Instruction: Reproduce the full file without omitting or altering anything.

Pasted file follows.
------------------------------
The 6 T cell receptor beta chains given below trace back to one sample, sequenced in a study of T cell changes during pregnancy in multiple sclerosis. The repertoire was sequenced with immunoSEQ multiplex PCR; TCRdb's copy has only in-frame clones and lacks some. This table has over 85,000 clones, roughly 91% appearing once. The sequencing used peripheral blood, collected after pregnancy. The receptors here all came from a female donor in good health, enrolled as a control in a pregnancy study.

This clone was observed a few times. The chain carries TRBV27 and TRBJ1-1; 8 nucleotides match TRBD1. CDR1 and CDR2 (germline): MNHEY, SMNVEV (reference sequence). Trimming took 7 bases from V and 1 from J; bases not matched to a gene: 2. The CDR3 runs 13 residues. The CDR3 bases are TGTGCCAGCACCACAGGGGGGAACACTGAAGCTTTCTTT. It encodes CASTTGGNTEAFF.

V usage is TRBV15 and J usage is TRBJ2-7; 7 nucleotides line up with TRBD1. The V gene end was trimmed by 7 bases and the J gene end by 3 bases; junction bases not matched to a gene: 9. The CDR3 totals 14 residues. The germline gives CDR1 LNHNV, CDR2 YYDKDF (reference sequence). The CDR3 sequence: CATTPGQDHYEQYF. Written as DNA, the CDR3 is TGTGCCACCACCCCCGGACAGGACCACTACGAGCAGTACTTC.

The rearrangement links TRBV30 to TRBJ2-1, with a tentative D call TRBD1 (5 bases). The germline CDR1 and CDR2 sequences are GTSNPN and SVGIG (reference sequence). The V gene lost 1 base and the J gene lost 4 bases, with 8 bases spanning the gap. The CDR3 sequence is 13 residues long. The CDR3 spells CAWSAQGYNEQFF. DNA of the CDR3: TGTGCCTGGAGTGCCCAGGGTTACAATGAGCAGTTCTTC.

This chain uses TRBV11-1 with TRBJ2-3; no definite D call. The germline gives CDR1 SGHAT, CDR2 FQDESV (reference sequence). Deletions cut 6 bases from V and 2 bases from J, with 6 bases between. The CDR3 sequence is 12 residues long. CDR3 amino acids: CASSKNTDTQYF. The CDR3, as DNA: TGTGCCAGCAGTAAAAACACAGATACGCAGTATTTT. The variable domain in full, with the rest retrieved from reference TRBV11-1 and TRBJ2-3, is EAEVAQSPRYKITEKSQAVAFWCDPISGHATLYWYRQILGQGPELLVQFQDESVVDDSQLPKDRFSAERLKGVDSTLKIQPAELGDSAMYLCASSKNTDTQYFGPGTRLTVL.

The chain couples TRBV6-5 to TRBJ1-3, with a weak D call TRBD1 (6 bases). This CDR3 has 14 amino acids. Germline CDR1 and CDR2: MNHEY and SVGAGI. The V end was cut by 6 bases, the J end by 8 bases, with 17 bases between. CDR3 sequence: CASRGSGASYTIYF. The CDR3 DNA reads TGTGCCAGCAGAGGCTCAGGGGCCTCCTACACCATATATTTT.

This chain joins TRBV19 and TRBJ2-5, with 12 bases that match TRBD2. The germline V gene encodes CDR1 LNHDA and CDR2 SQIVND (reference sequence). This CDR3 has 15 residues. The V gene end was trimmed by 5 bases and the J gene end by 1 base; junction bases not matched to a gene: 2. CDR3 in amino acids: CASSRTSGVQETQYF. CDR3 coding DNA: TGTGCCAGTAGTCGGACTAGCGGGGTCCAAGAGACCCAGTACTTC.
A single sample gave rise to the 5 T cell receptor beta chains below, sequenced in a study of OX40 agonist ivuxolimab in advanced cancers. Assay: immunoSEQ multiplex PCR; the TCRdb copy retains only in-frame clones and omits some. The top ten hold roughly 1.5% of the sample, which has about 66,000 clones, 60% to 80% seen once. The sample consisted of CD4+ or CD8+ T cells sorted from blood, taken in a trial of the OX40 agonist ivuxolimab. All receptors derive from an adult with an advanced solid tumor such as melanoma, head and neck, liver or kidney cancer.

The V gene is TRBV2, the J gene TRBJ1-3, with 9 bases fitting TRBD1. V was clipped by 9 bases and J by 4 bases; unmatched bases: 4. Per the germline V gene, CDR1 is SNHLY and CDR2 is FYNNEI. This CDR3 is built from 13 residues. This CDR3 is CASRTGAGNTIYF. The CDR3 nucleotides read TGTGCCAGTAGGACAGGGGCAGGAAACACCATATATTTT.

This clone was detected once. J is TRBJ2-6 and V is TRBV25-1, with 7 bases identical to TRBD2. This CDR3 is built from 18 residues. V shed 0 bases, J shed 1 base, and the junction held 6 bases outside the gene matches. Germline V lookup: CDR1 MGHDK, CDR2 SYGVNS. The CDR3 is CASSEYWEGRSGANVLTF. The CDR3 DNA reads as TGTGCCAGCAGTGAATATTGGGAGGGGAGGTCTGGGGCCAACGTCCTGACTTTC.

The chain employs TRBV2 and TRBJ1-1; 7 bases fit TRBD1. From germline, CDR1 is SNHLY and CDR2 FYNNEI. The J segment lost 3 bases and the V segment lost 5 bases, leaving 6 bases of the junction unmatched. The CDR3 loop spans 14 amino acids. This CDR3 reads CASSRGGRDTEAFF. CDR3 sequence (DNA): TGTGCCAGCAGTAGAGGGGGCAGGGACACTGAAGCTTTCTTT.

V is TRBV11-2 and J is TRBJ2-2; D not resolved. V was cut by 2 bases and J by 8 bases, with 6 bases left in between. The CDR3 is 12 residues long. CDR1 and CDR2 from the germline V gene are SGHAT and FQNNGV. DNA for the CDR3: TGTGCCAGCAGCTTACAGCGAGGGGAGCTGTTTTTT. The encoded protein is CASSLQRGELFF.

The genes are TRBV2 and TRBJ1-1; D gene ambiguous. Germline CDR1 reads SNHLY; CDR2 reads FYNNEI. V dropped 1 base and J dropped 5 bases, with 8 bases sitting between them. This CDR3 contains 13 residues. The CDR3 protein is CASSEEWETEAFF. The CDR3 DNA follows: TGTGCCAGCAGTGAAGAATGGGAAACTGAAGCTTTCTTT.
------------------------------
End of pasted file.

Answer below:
The 6 T cell receptor beta chains given below trace back to one sample, sequenced in a study of T cell changes during pregnancy in multiple sclerosis. The repertoire was sequenced with immunoSEQ multiplex PCR; TCRdb's copy has only in-frame clones and lacks some. This table has over 85,000 clones, roughly 91% appearing once. The sequencing used peripheral blood, collected after pregnancy. The receptors here all came from a female donor in good health, enrolled as a control in a pregnancy study.

This clone was observed a few times. The chain carries TRBV27 and TRBJ1-1; 8 nucleotides match TRBD1. CDR1 and CDR2 (germline): MNHEY, SMNVEV (reference sequence). Trimming took 7 bases from V and 1 from J; bases not matched to a gene: 2. The CDR3 runs 13 residues. The CDR3 bases are TGTGCCAGCACCACAGGGGGGAACACTGAAGCTTTCTTT. It encodes CASTTGGNTEAFF.

V usage is TRBV15 and J usage is TRBJ2-7; 7 nucleotides line up with TRBD1. The V gene end was trimmed by 7 bases and the J gene end by 3 bases; junction bases not matched to a gene: 9. The CDR3 totals 14 residues. The germline gives CDR1 LNHNV, CDR2 YYDKDF (reference sequence). The CDR3 sequence: CATTPGQDHYEQYF. Written as DNA, the CDR3 is TGTGCCACCACCCCCGGACAGGACCACTACGAGCAGTACTTC.

The rearrangement links TRBV30 to TRBJ2-1, with a tentative D call TRBD1 (5 bases). The germline CDR1 and CDR2 sequences are GTSNPN and SVGIG (reference sequence). The V gene lost 1 base and the J gene lost 4 bases, with 8 bases spanning the gap. The CDR3 sequence is 13 residues long. The CDR3 spells CAWSAQGYNEQFF. DNA of the CDR3: TGTGCCTGGAGTGCCCAGGGTTACAATGAGCAGTTCTTC.

This chain uses TRBV11-1 with TRBJ2-3; no definite D call. The germline gives CDR1 SGHAT, CDR2 FQDESV (reference sequence). Deletions cut 6 bases from V and 2 bases from J, with 6 bases between. The CDR3 sequence is 12 residues long. CDR3 amino acids: CASSKNTDTQYF. The CDR3, as DNA: TGTGCCAGCAGTAAAAACACAGATACGCAGTATTTT. The variable domain in full, with the rest retrieved from reference TRBV11-1 and TRBJ2-3, is EAEVAQSPRYKITEKSQAVAFWCDPISGHATLYWYRQILGQGPELLVQFQDESVVDDSQLPKDRFSAERLKGVDSTLKIQPAELGDSAMYLCASSKNTDTQYFGPGTRLTVL.

The chain couples TRBV6-5 to TRBJ1-3, with a weak D call TRBD1 (6 bases). This CDR3 has 14 amino acids. Germline CDR1 and CDR2: MNHEY and SVGAGI. The V end was cut by 6 bases, the J end by 8 bases, with 17 bases between. CDR3 sequence: CASRGSGASYTIYF. The CDR3 DNA reads TGTGCCAGCAGAGGCTCAGGGGCCTCCTACACCATATATTTT.

This chain joins TRBV19 and TRBJ2-5, with 12 bases that match TRBD2. The germline V gene encodes CDR1 LNHDA and CDR2 SQIVND (reference sequence). This CDR3 has 15 residues. The V gene end was trimmed by 5 bases and the J gene end by 1 base; junction bases not matched to a gene: 2. CDR3 in amino acids: CASSRTSGVQETQYF. CDR3 coding DNA: TGTGCCAGTAGTCGGACTAGCGGGGTCCAAGAGACCCAGTACTTC.
A single sample gave rise to the 5 T cell receptor beta chains below, sequenced in a study of OX40 agonist ivuxolimab in advanced cancers. Assay: immunoSEQ multiplex PCR; the TCRdb copy retains only in-frame clones and omits some. The top ten hold roughly 1.5% of the sample, which has about 66,000 clones, 60% to 80% seen once. The sample consisted of CD4+ or CD8+ T cells sorted from blood, taken in a trial of the OX40 agonist ivuxolimab. All receptors derive from an adult with an advanced solid tumor such as melanoma, head and neck, liver or kidney cancer.

The V gene is TRBV2, the J gene TRBJ1-3, with 9 bases fitting TRBD1. V was clipped by 9 bases and J by 4 bases; unmatched bases: 4. Per the germline V gene, CDR1 is SNHLY and CDR2 is FYNNEI. This CDR3 is built from 13 residues. This CDR3 is CASRTGAGNTIYF. The CDR3 nucleotides read TGTGCCAGTAGGACAGGGGCAGGAAACACCATATATTTT.

This clone was detected once. J is TRBJ2-6 and V is TRBV25-1, with 7 bases identical to TRBD2. This CDR3 is built from 18 residues. V shed 0 bases, J shed 1 base, and the junction held 6 bases outside the gene matches. Germline V lookup: CDR1 MGHDK, CDR2 SYGVNS. The CDR3 is CASSEYWEGRSGANVLTF. The CDR3 DNA reads as TGTGCCAGCAGTGAATATTGGGAGGGGAGGTCTGGGGCCAACGTCCTGACTTTC.

The chain employs TRBV2 and TRBJ1-1; 7 bases fit TRBD1. From germline, CDR1 is SNHLY and CDR2 FYNNEI. The J segment lost 3 bases and the V segment lost 5 bases, leaving 6 bases of the junction unmatched. The CDR3 loop spans 14 amino acids. This CDR3 reads CASSRGGRDTEAFF. CDR3 sequence (DNA): TGTGCCAGCAGTAGAGGGGGCAGGGACACTGAAGCTTTCTTT.

V is TRBV11-2 and J is TRBJ2-2; D not resolved. V was cut by 2 bases and J by 8 bases, with 6 bases left in between. The CDR3 is 12 residues long. CDR1 and CDR2 from the germline V gene are SGHAT and FQNNGV. DNA for the CDR3: TGTGCCAGCAGCTTACAGCGAGGGGAGCTGTTTTTT. The encoded protein is CASSLQRGELFF.

The genes are TRBV2 and TRBJ1-1; D gene ambiguous. Germline CDR1 reads SNHLY; CDR2 reads FYNNEI. V dropped 1 base and J dropped 5 bases, with 8 bases sitting between them. This CDR3 contains 13 residues. The CDR3 protein is CASSEEWETEAFF. The CDR3 DNA follows: TGTGCCAGCAGTGAAGAATGGGAAACTGAAGCTTTCTTT.